In trying to understand our own mating system, it is tempting to look  at our closest relatives. However, primates do not have a consistent  mating strategy and comparison to them leaves us little certainty about  our own system. There are species such as the hamadryas baboon, in which  dominant males defend and mate with a harem of females, traveling in  large groups as they graze the African savannahs. In contrast, female  tamarins, a species of small tropical forest monkey, frequently have two  male partners who help her raise their offspring together. Sex in our  closest relative, the chimpanzee, for instance, is different again. Wild  chimpanzees live in male-dominated social groups and violence between  neighboring groups is frequent.  When females reach reproductive age,  they emigrate from their natal group, but can only leave and join  another while they are reproductively receptive; a state which is  advertised through a large pink swelling that inflates during estrus,  and functions as a “pink passport” to allow them to travel safely to  neighboring groups.[iv] In  contrast, bonobos, the cousin of the chimpanzee, are purported to have a  radically different system in which sex is open, frequent and happens  between all members of a group, including members of the same sex,  juveniles and elders. Bonobos are known for their promiscuity because  they use sex as a way to diffuse tension. The juxtaposition of these two  opposing approaches to sex in our closest relatives has fostered an  existential crisis over whether humans are designed to be violent  war-mongers or free-loving hippies.[v] In  reality, however, idealizing the lifestyle of the “make love, not war”  primate does not get us any closer to understanding our own systems of  love.

The crux of the issue lies in whether we can ascribe morality to  animal sexual systems. By doing so we are inherently projecting our own  human-centric views onto other species systems that we may not  understand. By demonizing chimpanzee violence, we are forgetting that  sex is part of chimpanzee life history that has allowed them to survive  in their tropical forest habitat. In any mating system, sex is the key  to survival. Without it, no sexually reproducing species would pass on  their genes. Therefore, traits that favor successful reproduction are  more likely to persist in the population.

The expression of mating systems, including our own, is not, however,  solely dependent on genes. The environment can play a role too in  influencing patterns of reproduction. In some species, individuals will  employ different mating strategies depending upon their physiological  state. For instance, horseshoe crabs generally secure a mate by clasping  onto her back as she heads to shore so they may copulate on the sand  together. Males that experienced more difficult environmental  conditions, such as being unable to obtain adequate nutrition, will  adopt a strategy of sneaking in on a couple and stealing a copulation  with another crab’s partner. While various types of environmental  variability can provoke different mating strategies, the influence of  the environment is most exaggerated in humans as our cultures dictate  much of how we mate.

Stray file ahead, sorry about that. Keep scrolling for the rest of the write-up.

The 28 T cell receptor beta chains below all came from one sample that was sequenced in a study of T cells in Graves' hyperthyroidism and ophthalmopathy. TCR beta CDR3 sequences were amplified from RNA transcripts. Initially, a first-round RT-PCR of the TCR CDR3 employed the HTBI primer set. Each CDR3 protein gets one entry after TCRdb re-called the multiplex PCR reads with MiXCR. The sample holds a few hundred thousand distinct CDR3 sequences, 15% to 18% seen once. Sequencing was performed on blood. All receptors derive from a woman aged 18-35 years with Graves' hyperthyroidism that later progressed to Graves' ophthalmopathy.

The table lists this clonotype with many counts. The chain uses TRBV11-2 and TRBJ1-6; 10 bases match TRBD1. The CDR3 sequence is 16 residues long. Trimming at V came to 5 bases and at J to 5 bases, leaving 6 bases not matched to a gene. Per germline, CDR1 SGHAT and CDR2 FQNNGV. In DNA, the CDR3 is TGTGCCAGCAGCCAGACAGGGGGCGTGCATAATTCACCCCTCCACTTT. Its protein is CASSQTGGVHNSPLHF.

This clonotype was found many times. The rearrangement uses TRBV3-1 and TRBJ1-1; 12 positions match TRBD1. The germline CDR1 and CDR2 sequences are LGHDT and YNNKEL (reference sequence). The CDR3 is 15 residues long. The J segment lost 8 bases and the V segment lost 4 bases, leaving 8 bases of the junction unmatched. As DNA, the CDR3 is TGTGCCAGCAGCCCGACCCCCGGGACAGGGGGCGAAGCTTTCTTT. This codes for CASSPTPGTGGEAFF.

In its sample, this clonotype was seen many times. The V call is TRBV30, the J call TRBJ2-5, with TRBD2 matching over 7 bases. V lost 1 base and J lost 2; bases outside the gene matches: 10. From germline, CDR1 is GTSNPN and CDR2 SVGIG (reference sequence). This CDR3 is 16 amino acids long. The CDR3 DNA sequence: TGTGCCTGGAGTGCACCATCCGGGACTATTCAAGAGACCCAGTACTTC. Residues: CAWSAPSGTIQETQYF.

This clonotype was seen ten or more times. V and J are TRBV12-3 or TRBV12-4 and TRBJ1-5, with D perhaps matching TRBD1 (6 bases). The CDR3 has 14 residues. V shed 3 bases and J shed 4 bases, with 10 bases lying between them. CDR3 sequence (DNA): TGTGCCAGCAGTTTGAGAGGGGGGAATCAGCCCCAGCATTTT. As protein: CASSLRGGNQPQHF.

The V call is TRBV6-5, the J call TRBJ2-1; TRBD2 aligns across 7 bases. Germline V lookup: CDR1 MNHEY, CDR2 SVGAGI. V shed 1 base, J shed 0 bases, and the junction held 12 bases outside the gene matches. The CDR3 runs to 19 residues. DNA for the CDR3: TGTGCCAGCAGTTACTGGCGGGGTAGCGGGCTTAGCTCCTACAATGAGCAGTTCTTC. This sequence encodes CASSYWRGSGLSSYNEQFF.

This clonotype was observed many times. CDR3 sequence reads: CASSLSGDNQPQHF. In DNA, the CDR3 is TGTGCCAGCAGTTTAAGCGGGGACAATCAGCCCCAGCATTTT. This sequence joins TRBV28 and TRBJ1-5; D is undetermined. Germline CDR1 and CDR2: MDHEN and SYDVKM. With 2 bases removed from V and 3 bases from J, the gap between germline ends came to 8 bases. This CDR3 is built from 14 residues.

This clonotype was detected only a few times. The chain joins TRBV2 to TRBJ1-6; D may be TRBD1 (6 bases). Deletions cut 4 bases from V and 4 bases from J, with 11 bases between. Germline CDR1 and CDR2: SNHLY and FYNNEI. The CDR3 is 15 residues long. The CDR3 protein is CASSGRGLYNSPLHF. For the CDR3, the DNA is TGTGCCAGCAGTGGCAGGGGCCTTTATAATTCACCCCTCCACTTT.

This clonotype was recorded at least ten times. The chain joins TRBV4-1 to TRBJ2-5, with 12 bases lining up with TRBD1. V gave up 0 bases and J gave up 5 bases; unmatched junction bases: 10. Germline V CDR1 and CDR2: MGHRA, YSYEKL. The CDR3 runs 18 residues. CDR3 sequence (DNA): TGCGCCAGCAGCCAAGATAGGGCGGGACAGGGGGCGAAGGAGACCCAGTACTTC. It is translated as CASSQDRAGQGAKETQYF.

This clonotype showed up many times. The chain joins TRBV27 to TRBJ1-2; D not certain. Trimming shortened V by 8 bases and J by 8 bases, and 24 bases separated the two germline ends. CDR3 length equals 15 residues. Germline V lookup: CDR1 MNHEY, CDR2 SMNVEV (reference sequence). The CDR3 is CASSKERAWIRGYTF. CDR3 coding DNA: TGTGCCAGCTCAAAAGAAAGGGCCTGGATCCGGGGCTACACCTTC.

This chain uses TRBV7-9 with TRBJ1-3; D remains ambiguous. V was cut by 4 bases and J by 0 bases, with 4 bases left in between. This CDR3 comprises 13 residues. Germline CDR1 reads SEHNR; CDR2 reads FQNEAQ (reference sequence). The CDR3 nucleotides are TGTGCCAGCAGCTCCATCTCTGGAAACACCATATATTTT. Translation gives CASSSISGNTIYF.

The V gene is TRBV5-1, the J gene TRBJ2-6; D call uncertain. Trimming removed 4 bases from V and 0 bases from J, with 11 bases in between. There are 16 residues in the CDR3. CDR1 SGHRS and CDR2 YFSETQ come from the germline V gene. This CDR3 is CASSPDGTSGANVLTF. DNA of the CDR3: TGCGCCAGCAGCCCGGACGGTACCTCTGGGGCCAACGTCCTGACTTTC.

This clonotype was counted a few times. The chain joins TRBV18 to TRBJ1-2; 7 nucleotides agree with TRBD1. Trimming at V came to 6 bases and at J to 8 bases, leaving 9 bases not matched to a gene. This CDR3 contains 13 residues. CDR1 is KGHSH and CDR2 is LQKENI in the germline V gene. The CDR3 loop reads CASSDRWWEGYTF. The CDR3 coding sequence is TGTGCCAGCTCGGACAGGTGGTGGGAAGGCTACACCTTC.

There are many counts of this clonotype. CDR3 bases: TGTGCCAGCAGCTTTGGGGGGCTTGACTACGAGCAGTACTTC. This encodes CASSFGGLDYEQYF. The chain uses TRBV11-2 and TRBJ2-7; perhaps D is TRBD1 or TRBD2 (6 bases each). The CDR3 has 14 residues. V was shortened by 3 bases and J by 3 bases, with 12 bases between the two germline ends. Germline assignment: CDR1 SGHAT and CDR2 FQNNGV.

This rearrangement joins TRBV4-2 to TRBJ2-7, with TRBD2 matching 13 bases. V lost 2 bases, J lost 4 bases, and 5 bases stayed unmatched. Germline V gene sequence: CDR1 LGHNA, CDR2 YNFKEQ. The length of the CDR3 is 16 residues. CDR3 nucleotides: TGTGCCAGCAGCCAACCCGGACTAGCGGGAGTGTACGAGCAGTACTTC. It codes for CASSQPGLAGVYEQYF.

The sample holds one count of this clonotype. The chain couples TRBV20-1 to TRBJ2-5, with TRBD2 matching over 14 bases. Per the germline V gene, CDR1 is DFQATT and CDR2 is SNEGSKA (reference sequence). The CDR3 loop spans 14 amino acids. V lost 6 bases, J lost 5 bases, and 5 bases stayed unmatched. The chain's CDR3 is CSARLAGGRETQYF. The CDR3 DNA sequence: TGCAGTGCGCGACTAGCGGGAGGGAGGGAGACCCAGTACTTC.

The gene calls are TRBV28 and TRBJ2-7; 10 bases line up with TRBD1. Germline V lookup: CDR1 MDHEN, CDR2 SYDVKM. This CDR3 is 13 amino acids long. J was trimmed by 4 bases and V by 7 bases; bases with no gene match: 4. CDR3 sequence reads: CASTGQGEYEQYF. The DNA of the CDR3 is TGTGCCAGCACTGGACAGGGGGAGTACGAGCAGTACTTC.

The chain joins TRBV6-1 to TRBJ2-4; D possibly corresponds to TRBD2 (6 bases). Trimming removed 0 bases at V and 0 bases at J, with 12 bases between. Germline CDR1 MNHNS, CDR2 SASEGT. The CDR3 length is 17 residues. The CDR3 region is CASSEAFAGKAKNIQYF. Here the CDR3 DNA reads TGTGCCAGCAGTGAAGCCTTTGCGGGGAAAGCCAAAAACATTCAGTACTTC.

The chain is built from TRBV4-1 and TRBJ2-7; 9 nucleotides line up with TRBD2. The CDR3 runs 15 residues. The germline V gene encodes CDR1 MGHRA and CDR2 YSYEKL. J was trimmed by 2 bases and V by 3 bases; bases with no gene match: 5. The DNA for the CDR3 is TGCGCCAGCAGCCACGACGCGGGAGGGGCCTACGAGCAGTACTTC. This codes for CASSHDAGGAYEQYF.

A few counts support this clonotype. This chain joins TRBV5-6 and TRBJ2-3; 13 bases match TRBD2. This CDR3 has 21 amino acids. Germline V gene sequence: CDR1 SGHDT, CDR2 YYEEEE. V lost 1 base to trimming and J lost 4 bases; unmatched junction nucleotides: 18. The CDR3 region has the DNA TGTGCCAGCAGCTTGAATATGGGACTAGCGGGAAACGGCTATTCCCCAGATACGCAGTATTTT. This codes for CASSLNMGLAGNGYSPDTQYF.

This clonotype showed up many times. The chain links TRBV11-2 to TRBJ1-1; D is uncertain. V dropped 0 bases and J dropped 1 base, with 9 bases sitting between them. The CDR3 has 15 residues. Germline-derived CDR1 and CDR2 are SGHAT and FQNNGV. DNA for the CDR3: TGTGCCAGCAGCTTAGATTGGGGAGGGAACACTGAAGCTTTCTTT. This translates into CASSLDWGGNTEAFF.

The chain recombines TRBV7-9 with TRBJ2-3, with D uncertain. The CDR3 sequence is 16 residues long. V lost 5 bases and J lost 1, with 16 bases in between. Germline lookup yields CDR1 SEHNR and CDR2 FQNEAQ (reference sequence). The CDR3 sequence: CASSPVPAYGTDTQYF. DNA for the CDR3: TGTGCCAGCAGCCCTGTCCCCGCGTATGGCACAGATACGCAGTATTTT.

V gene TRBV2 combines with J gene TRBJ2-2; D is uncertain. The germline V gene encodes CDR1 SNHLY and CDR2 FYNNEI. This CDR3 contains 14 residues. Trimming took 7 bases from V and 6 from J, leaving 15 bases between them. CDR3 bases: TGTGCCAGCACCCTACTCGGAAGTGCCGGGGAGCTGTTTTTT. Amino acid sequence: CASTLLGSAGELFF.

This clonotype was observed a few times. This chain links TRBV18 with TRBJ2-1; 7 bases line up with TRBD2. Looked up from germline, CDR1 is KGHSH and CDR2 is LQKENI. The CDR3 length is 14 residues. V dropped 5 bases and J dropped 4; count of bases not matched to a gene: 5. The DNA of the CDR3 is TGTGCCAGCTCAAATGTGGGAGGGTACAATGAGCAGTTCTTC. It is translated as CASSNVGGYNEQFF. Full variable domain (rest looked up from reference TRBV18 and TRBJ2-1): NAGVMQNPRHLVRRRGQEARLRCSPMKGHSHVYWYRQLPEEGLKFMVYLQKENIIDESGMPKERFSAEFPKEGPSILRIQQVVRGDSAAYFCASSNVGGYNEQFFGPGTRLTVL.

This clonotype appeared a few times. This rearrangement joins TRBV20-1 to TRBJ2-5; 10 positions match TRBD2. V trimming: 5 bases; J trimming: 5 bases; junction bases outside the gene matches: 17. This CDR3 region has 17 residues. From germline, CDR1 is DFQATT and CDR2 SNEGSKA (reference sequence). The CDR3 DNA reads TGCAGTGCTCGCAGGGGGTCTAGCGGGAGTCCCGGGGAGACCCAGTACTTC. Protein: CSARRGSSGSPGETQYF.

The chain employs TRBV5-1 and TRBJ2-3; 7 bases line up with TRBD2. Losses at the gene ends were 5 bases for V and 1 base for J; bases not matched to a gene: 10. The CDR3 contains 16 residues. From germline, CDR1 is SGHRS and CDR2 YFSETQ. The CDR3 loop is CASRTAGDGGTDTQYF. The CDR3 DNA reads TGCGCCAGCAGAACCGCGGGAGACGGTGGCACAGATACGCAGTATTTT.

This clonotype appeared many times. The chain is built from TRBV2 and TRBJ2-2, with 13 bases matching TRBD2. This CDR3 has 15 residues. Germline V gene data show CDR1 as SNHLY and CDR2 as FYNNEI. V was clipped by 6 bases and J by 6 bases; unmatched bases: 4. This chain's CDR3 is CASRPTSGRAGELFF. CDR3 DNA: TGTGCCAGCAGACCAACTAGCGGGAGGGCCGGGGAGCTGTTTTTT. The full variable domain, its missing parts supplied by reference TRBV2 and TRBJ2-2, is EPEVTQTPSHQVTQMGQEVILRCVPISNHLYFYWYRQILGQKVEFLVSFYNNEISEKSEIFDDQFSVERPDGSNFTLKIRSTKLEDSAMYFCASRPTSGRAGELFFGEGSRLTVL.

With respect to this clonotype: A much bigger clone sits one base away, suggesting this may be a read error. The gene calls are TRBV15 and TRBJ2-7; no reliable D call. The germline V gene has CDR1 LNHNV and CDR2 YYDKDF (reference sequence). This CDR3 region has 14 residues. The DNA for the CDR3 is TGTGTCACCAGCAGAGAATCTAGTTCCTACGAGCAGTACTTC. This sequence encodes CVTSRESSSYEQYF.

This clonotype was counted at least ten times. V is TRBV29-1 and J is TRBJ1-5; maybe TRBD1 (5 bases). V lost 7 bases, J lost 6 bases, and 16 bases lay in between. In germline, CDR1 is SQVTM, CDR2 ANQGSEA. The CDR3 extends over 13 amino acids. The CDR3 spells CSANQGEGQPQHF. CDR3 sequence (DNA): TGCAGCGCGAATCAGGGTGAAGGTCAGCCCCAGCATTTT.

As humans, our cultural norms greatly influence our mating choices  and what we expect to gain in terms of intimacy with our partners. We  are similar to other animals, however, in being unable to escape some of  the biological heritage that predisposes us to seek out bonds with  other people. Hence, when studying animal pair bonds, it is endlessly  tempting to compare our own situation to animal models. Wouldn’t life be  easier if we could count on our partner like an albatross can count on  theirs? Equally, there are sure to be many men who wouldn’t mind having  relations like a hamadryas baboon, or many females that wouldn’t mind  trying out the tamarin monkey’s system. However, exalting any animal  system out of context risks glossing over the challenges animals face in  finding mates and raising offspring—challenges that shaped the very  creation of their system. We cannot mate like an albatross, or love like  a bonobo, any more than we can swim like a fish or fly like a bird. We  experience different forces of attraction because we have each evolved  along a unique evolutionary trajectory. We forget that our experience of  love is just as much part of being human as having two legs. Yet at  least we can commiserate in the fact that we are not alone in desiring  the company of others, even if only for a short while, on a distant  shoreline after a long journey home.


[I] Ostojić,  L., Shaw, R. C., Cheke, L. G., & Clayton, N. S. (2013). Evidence  Suggesting That Desire-state Attribution May Govern Food Sharing In  Eurasian Jays. Pnas, 110(10), 4123–8. Doi:10.1073/Pnas.1209926110

[Ii] Homosexual  Acts Are Widespread Throughout The Animal Kingdom, But Do Not Always  Involve Pair Bonding Behaviour. Only Animals With Heterosexual Pair  Bonds Demonstrate Homosexual Pair Bonds.  However, It Is Common Enough  That Even In The Aviaries Used By My Research Group, A Pair Of Female  Rooks Engage In Bonding Behaviours.

[Iii] Darwin, C. (1871, 1896). The Decent Of Man And Selection In Relation To Sex. New York: D. Appleton And Company.

[Iv] Chimpanzees Are Not Alone In Exhibiting Estrus Swellings, As Many Other Primate Species Do Too.

[V]  This Question Gained Much Sensational Press, Much Of Which May Have  Been Exaggerated. A Summary Of The Glamorization Of Bonobos Can Be Found  Here: Http://Www.Newyorker.Com/Magazine/2007/07/30/Swingers-2

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Alison Greggor